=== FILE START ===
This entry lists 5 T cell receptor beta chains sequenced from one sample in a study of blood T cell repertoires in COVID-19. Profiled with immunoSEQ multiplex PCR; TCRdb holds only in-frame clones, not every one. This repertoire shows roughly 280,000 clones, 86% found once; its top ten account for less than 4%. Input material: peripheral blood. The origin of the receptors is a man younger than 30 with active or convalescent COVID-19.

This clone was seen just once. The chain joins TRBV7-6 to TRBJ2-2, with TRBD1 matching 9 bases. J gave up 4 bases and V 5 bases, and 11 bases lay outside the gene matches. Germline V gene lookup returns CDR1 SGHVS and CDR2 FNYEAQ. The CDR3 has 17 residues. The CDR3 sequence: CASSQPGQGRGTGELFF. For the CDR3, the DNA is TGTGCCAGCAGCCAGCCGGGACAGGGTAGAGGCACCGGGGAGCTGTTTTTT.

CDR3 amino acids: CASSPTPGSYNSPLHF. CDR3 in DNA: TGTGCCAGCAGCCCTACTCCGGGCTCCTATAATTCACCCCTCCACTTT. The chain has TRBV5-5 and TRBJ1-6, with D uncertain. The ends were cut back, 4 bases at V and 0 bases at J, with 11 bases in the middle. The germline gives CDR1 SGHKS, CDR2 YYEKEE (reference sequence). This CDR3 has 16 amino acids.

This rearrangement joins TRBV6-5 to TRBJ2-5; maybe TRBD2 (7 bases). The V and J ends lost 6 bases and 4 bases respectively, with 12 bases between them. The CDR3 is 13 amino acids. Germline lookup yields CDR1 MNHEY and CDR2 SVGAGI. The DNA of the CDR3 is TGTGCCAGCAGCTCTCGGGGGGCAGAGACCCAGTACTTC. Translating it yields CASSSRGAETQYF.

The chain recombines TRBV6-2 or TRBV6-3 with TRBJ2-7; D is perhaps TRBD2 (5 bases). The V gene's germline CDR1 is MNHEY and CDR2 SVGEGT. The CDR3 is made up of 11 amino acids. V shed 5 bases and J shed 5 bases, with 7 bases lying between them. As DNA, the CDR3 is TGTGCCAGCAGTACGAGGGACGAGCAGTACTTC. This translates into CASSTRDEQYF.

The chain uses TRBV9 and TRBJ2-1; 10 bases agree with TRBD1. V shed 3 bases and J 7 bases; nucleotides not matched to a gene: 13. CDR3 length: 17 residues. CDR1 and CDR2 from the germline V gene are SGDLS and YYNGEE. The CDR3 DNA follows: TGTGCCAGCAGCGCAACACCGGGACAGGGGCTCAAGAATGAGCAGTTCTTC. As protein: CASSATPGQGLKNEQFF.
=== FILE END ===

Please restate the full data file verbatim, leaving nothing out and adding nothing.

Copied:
This entry lists 5 T cell receptor beta chains sequenced from one sample in a study of blood T cell repertoires in COVID-19. Profiled with immunoSEQ multiplex PCR; TCRdb holds only in-frame clones, not every one. This repertoire shows roughly 280,000 clones, 86% found once; its top ten account for less than 4%. Input material: peripheral blood. The origin of the receptors is a man younger than 30 with active or convalescent COVID-19.

This clone was seen just once. The chain joins TRBV7-6 to TRBJ2-2, with TRBD1 matching 9 bases. J gave up 4 bases and V 5 bases, and 11 bases lay outside the gene matches. Germline V gene lookup returns CDR1 SGHVS and CDR2 FNYEAQ. The CDR3 has 17 residues. The CDR3 sequence: CASSQPGQGRGTGELFF. For the CDR3, the DNA is TGTGCCAGCAGCCAGCCGGGACAGGGTAGAGGCACCGGGGAGCTGTTTTTT.

CDR3 amino acids: CASSPTPGSYNSPLHF. CDR3 in DNA: TGTGCCAGCAGCCCTACTCCGGGCTCCTATAATTCACCCCTCCACTTT. The chain has TRBV5-5 and TRBJ1-6, with D uncertain. The ends were cut back, 4 bases at V and 0 bases at J, with 11 bases in the middle. The germline gives CDR1 SGHKS, CDR2 YYEKEE (reference sequence). This CDR3 has 16 amino acids.

This rearrangement joins TRBV6-5 to TRBJ2-5; maybe TRBD2 (7 bases). The V and J ends lost 6 bases and 4 bases respectively, with 12 bases between them. The CDR3 is 13 amino acids. Germline lookup yields CDR1 MNHEY and CDR2 SVGAGI. The DNA of the CDR3 is TGTGCCAGCAGCTCTCGGGGGGCAGAGACCCAGTACTTC. Translating it yields CASSSRGAETQYF.

The chain recombines TRBV6-2 or TRBV6-3 with TRBJ2-7; D is perhaps TRBD2 (5 bases). The V gene's germline CDR1 is MNHEY and CDR2 SVGEGT. The CDR3 is made up of 11 amino acids. V shed 5 bases and J shed 5 bases, with 7 bases lying between them. As DNA, the CDR3 is TGTGCCAGCAGTACGAGGGACGAGCAGTACTTC. This translates into CASSTRDEQYF.

The chain uses TRBV9 and TRBJ2-1; 10 bases agree with TRBD1. V shed 3 bases and J 7 bases; nucleotides not matched to a gene: 13. CDR3 length: 17 residues. CDR1 and CDR2 from the germline V gene are SGDLS and YYNGEE. The CDR3 DNA follows: TGTGCCAGCAGCGCAACACCGGGACAGGGGCTCAAGAATGAGCAGTTCTTC. As protein: CASSATPGQGLKNEQFF.